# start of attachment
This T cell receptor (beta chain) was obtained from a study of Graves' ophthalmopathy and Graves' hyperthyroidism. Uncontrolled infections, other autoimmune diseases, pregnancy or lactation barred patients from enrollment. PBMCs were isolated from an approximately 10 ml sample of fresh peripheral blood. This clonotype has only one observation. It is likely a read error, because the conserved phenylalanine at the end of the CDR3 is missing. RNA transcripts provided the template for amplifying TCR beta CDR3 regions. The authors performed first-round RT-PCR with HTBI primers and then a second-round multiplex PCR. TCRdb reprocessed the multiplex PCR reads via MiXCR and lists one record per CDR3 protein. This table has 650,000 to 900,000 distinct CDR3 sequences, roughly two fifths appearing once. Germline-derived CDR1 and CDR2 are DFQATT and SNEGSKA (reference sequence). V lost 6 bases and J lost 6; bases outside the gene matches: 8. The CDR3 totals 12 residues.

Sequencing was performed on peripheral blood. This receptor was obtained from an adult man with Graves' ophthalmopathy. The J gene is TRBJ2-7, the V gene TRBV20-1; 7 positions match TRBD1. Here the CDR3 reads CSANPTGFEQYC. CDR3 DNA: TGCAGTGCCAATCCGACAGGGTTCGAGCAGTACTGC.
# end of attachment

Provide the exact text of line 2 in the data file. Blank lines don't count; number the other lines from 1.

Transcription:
Sequencing was performed on peripheral blood. This receptor was obtained from an adult man with Graves' ophthalmopathy. The J gene is TRBJ2-7, the V gene TRBV20-1; 7 positions match TRBD1. Here the CDR3 reads CSANPTGFEQYC. CDR3 DNA: TGCAGTGCCAATCCGACAGGGTTCGAGCAGTACTGC.